A Guide for Great Lent






The season of Great Lent is the time of preparation for the feast of the Resurrection of Christ. It is the living symbol of man’s entire life which is to be fulfilled in his own resurrection from the dead with Christ. It is a time of renewed devotion: of prayer, fasting, and alms-giving. It is a time of repentance, a real renewal of our minds, hearts and deeds in conformity with Christ and his teachings. It is the time, most of all, of our return to the great commandments of loving God and our neighbors. Click [Here] to read the rest of this article.




O Lord and Master of my life, take from me the spirit of sloth, meddling, lust of power, and idle talk

But give rather the spirit of chastity, humility, patience and love to Thy servant.

Yea, O Lord and King, grant me t see my own sins and not to judge my brother; for Thou art blessed unto ages of ages, Amen.

Every day of Great Lent, with the exception of Saturdays and Sundays, the prayer “O Lord and Master of my life” is read. According to tradition, this prayer was written in Syria in the fourth century by the ascetic Mar Afrem or, as we have grown accustomed to calling him, Ephraim the Syrian. He was a monk, poet, and theologian, one of the most eminent sons of the Syrian Church, who entered world literature as a remarkable writer. This article continues with an explanation of this pray. Click [Prayer] to continue reading.



During Great Lent, and the other fasts of the Church Year, it is customary for all Orthodox Christians to go to confession to their priest. Properly this should be done several times a year, the exact frequency depending upon how often one is blessed to receive the Holy Mysteries and on the counsel and blessing of one’s spiritual father. As a preparation for this sacramental confession and to help one examine one’s conscience before coming to confession, we are providing the following tools to assist you in your preparation.

Confession the Healing Sacrament: 

A young monk said to the great ascetic Abba Sisoes: “Abba, what should I do? I fell.” The elder answered: “Get up!” The monk said: “I got up and I fell again!” The elder replied: “Get up again!” But the young monk asked: “For how long should I get up when I fall?” “Until your death,” answered Abba Sisoes. —Sayings of the Desert Fathers. To continue reading this article click [Confession].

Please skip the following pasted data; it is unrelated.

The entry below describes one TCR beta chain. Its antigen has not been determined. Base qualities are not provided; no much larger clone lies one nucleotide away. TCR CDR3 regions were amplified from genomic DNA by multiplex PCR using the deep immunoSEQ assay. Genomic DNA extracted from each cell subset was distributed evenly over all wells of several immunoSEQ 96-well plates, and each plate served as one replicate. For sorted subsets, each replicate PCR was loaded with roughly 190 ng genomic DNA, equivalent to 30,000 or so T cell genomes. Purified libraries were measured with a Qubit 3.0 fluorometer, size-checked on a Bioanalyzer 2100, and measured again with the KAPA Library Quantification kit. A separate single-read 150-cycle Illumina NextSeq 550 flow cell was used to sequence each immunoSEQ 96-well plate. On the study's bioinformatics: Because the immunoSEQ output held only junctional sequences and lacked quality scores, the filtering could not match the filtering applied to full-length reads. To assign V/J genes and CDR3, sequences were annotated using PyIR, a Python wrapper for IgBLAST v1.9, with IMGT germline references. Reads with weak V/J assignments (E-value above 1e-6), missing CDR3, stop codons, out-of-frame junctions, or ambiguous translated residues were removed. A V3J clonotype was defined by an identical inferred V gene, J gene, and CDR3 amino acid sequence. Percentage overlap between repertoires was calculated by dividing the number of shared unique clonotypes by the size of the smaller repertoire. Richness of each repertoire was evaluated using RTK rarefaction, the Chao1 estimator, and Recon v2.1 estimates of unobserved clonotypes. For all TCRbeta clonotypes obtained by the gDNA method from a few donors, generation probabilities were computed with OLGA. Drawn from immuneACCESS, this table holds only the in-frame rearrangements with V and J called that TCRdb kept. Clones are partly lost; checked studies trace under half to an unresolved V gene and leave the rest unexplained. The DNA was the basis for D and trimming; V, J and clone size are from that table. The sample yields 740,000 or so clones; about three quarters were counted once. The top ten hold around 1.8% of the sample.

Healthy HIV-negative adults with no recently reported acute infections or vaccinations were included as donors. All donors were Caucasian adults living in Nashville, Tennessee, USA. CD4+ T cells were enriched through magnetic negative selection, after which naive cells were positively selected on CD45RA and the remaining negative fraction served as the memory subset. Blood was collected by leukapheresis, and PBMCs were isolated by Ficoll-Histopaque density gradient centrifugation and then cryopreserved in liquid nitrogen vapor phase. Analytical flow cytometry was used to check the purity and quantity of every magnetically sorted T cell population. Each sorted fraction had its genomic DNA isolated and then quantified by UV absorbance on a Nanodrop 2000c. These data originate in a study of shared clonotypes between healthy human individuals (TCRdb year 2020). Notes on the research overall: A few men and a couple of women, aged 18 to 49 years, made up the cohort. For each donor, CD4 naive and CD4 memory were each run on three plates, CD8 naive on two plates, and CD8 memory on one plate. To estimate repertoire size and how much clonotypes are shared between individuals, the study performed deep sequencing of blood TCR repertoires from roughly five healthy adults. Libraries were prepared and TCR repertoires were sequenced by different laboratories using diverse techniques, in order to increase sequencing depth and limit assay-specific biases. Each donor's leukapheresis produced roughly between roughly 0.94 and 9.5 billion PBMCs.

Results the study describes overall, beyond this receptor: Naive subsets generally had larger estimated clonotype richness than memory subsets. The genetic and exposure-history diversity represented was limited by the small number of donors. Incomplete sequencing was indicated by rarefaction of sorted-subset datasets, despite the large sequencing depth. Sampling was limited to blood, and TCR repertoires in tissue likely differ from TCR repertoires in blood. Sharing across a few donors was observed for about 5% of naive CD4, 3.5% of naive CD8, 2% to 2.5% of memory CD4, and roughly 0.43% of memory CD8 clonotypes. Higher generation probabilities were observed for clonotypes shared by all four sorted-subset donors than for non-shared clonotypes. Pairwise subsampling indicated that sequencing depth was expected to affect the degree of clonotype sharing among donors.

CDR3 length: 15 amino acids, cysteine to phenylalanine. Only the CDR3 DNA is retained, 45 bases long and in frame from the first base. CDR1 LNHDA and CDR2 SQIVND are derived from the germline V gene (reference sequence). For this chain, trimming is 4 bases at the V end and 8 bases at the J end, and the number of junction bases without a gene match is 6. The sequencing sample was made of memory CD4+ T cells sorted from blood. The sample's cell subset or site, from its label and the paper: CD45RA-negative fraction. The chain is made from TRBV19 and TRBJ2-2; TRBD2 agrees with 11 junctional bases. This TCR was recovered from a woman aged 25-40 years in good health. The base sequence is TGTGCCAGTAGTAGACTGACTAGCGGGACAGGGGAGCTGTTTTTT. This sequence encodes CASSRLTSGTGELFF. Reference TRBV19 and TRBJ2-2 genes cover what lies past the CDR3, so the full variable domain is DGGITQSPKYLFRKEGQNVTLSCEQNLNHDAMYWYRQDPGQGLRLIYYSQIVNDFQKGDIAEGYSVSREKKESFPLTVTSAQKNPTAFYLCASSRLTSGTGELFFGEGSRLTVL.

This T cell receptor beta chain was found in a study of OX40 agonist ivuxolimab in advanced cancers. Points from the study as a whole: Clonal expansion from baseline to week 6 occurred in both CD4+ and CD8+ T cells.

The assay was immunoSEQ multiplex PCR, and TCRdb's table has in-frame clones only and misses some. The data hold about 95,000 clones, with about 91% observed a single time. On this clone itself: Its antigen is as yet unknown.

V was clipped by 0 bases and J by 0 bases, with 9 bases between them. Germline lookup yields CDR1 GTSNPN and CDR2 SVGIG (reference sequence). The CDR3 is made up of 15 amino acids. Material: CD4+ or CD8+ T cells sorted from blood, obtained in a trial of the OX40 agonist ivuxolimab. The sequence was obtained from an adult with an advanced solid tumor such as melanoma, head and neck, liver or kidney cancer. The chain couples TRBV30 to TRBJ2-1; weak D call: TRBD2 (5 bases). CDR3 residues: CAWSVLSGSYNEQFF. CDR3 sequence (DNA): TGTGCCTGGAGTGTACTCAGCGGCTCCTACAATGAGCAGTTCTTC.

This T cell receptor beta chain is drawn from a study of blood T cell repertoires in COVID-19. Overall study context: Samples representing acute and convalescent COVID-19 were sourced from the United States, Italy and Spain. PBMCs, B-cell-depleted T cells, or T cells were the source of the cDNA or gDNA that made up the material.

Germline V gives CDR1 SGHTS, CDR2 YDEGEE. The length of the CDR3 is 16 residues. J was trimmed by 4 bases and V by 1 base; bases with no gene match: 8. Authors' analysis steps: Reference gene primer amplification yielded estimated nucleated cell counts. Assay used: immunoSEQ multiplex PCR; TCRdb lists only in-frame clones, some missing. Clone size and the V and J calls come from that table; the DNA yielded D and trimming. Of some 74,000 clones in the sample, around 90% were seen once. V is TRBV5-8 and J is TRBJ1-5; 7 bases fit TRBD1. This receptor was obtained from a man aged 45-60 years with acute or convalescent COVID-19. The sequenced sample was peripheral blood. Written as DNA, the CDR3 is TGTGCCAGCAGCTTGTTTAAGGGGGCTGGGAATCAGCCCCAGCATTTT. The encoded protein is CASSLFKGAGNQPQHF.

Preparation for Confession Booklet: 

This booklet contains questions to guide the reader examine his/her conscious before entering into confession. Although the list of questions is not exhaustive, it provides a strong starting point. This booklet also contains a place to write other areas for confession that come to your mind. Click [Booklet].




The Lenten Fast rules that we observe today were established within the monasteries of the Orthodox Church during the sixth through eleventh centuries. These rules are intended for all Orthodox Christians, not just monks and nuns.

The first week of Lent is especially strict. On Monday, Tuesday and Wednesday, a total fast is kept. In practice, very few people are able to do this. Some find it necessary to eat a little each day after sunset. Many Faithful do fast completely on Monday and then eat only uncooked food (bread, fruit, nuts) on Tuesday evening. On Wednesday, the fast is kept until after the Presanctified Liturgy.

From the second through the sixth weeks of Lent, the general rules for fasting are practiced. Meat, animal prod­ucts (cheese, milk, butter, eggs, lard), fish (meaning fish with backbones), olive oil and wine (all alcoholic drinks) are not consumed during the weekdays of Great Lent. Octopus and shell-fish are allowed, as is vegetable oil. On weekends, ol­ive oil and wine are permitted.